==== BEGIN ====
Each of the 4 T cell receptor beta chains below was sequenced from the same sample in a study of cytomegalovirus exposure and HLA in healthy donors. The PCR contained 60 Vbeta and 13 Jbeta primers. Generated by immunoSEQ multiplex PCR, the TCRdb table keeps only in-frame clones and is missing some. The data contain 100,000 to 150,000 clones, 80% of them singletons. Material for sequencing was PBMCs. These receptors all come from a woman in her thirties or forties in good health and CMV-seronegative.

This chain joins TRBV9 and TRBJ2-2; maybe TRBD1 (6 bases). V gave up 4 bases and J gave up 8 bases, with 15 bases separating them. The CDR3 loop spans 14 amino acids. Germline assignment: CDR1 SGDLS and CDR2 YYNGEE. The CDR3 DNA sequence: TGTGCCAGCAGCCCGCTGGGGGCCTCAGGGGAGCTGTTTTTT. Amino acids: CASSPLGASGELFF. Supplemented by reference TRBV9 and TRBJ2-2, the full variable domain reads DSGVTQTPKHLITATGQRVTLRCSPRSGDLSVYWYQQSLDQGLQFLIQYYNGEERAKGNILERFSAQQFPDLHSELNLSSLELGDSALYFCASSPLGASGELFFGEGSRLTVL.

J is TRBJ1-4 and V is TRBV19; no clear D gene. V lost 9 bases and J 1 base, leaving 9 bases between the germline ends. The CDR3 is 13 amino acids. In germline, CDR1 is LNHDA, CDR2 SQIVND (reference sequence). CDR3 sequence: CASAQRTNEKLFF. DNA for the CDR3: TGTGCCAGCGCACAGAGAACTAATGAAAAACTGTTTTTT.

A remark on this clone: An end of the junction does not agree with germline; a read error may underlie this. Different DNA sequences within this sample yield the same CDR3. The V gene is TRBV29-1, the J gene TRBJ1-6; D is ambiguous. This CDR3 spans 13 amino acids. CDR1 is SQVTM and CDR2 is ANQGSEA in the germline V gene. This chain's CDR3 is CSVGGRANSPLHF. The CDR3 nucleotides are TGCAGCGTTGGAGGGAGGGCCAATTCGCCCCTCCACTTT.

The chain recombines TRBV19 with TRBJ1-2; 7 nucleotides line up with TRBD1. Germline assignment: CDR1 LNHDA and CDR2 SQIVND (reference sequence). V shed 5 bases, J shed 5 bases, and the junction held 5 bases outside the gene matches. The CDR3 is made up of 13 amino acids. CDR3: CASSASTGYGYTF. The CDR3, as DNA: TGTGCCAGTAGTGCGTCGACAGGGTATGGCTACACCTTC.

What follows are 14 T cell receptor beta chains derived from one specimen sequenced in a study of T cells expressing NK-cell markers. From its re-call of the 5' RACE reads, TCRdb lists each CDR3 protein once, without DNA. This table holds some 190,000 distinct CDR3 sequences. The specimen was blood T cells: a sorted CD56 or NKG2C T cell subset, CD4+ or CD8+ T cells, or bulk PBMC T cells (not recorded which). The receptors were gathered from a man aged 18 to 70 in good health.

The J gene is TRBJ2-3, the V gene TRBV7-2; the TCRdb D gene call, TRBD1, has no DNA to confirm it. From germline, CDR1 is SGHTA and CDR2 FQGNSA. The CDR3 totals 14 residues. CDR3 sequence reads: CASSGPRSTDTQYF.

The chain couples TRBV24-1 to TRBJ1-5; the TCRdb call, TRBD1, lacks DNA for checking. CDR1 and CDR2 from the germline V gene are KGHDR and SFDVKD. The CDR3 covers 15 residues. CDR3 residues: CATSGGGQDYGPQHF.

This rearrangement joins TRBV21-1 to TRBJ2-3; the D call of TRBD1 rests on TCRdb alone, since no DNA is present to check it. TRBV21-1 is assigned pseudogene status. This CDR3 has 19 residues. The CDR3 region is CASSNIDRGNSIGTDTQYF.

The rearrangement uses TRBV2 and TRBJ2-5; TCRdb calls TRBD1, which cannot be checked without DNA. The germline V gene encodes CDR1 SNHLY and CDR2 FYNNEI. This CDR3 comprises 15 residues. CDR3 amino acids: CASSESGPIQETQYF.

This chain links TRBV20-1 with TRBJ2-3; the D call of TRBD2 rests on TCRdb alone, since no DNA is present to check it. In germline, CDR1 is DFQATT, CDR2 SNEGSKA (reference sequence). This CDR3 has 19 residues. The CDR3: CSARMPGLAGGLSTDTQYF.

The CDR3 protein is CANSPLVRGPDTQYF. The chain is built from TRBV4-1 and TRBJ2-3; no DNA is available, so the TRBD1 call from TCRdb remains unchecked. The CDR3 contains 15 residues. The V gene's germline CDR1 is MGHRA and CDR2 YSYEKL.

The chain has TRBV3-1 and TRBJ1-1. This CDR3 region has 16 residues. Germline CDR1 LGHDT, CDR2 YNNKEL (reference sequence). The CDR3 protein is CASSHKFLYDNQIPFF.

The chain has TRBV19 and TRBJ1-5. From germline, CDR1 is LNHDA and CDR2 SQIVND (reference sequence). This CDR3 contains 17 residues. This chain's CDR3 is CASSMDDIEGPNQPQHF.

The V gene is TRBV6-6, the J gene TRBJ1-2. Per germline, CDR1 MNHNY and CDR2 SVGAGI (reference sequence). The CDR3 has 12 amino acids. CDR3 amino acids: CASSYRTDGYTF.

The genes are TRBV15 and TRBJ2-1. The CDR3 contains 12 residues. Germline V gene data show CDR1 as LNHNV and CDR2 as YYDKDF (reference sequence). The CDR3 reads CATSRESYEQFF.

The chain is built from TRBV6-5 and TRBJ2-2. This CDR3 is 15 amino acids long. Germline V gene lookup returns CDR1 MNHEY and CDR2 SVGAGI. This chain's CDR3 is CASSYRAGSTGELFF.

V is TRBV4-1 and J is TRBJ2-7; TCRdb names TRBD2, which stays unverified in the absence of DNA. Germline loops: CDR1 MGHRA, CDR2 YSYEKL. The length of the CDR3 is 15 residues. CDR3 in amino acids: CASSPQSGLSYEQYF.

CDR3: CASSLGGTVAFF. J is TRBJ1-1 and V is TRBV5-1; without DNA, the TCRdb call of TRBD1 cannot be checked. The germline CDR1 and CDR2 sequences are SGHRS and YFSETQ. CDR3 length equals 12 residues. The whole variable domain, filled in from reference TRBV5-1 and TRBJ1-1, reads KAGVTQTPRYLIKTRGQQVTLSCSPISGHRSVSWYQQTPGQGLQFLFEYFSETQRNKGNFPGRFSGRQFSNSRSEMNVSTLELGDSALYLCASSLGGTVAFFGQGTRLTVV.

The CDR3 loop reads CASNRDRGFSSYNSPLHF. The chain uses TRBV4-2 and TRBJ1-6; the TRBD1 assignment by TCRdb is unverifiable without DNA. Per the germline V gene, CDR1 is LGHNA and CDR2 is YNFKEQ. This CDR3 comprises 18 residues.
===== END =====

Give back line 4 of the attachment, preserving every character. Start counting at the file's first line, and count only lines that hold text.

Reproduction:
A remark on this clone: An end of the junction does not agree with germline; a read error may underlie this. Different DNA sequences within this sample yield the same CDR3. The V gene is TRBV29-1, the J gene TRBJ1-6; D is ambiguous. This CDR3 spans 13 amino acids. CDR1 is SQVTM and CDR2 is ANQGSEA in the germline V gene. This chain's CDR3 is CSVGGRANSPLHF. The CDR3 nucleotides are TGCAGCGTTGGAGGGAGGGCCAATTCGCCCCTCCACTTT.